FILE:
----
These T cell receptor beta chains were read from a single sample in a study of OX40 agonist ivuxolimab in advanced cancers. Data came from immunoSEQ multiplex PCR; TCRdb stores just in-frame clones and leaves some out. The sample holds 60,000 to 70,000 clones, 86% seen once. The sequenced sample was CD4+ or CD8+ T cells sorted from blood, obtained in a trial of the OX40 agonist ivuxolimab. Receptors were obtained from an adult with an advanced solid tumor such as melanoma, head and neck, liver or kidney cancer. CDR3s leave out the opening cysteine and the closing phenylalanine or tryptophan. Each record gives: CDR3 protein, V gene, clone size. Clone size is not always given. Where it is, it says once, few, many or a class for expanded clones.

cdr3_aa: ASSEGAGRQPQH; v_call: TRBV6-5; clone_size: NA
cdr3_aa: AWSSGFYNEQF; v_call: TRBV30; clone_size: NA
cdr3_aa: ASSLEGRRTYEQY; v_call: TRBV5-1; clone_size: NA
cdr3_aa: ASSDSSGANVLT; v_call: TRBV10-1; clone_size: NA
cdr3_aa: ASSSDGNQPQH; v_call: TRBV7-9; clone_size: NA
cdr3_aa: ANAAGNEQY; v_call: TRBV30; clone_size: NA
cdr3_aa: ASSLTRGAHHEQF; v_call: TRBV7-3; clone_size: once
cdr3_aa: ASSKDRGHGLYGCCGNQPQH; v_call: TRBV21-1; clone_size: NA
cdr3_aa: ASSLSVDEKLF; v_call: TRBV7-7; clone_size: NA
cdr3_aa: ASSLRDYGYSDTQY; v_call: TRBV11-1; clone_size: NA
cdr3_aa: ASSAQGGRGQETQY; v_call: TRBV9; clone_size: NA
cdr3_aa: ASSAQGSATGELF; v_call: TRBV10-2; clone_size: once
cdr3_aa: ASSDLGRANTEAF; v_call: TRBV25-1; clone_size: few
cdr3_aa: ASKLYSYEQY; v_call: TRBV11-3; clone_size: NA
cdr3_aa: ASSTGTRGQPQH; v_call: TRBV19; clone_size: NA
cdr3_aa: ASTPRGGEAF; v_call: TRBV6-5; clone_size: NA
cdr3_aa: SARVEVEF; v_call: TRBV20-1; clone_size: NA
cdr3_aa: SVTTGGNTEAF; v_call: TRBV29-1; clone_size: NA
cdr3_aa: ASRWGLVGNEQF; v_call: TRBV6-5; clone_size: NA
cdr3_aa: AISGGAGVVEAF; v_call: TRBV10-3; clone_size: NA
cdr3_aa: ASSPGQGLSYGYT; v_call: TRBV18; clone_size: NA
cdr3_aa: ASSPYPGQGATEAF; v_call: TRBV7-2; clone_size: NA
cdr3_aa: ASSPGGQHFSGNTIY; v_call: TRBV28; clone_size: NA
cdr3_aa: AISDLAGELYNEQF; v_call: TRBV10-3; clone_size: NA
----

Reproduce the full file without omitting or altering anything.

These T cell receptor beta chains were read from a single sample in a study of OX40 agonist ivuxolimab in advanced cancers. Data came from immunoSEQ multiplex PCR; TCRdb stores just in-frame clones and leaves some out. The sample holds 60,000 to 70,000 clones, 86% seen once. The sequenced sample was CD4+ or CD8+ T cells sorted from blood, obtained in a trial of the OX40 agonist ivuxolimab. Receptors were obtained from an adult with an advanced solid tumor such as melanoma, head and neck, liver or kidney cancer. CDR3s leave out the opening cysteine and the closing phenylalanine or tryptophan. Each record gives: CDR3 protein, V gene, clone size. Clone size is not always given. Where it is, it says once, few, many or a class for expanded clones.

cdr3_aa: ASSEGAGRQPQH; v_call: TRBV6-5; clone_size: NA
cdr3_aa: AWSSGFYNEQF; v_call: TRBV30; clone_size: NA
cdr3_aa: ASSLEGRRTYEQY; v_call: TRBV5-1; clone_size: NA
cdr3_aa: ASSDSSGANVLT; v_call: TRBV10-1; clone_size: NA
cdr3_aa: ASSSDGNQPQH; v_call: TRBV7-9; clone_size: NA
cdr3_aa: ANAAGNEQY; v_call: TRBV30; clone_size: NA
cdr3_aa: ASSLTRGAHHEQF; v_call: TRBV7-3; clone_size: once
cdr3_aa: ASSKDRGHGLYGCCGNQPQH; v_call: TRBV21-1; clone_size: NA
cdr3_aa: ASSLSVDEKLF; v_call: TRBV7-7; clone_size: NA
cdr3_aa: ASSLRDYGYSDTQY; v_call: TRBV11-1; clone_size: NA
cdr3_aa: ASSAQGGRGQETQY; v_call: TRBV9; clone_size: NA
cdr3_aa: ASSAQGSATGELF; v_call: TRBV10-2; clone_size: once
cdr3_aa: ASSDLGRANTEAF; v_call: TRBV25-1; clone_size: few
cdr3_aa: ASKLYSYEQY; v_call: TRBV11-3; clone_size: NA
cdr3_aa: ASSTGTRGQPQH; v_call: TRBV19; clone_size: NA
cdr3_aa: ASTPRGGEAF; v_call: TRBV6-5; clone_size: NA
cdr3_aa: SARVEVEF; v_call: TRBV20-1; clone_size: NA
cdr3_aa: SVTTGGNTEAF; v_call: TRBV29-1; clone_size: NA
cdr3_aa: ASRWGLVGNEQF; v_call: TRBV6-5; clone_size: NA
cdr3_aa: AISGGAGVVEAF; v_call: TRBV10-3; clone_size: NA
cdr3_aa: ASSPGQGLSYGYT; v_call: TRBV18; clone_size: NA
cdr3_aa: ASSPYPGQGATEAF; v_call: TRBV7-2; clone_size: NA
cdr3_aa: ASSPGGQHFSGNTIY; v_call: TRBV28; clone_size: NA
cdr3_aa: AISDLAGELYNEQF; v_call: TRBV10-3; clone_size: NA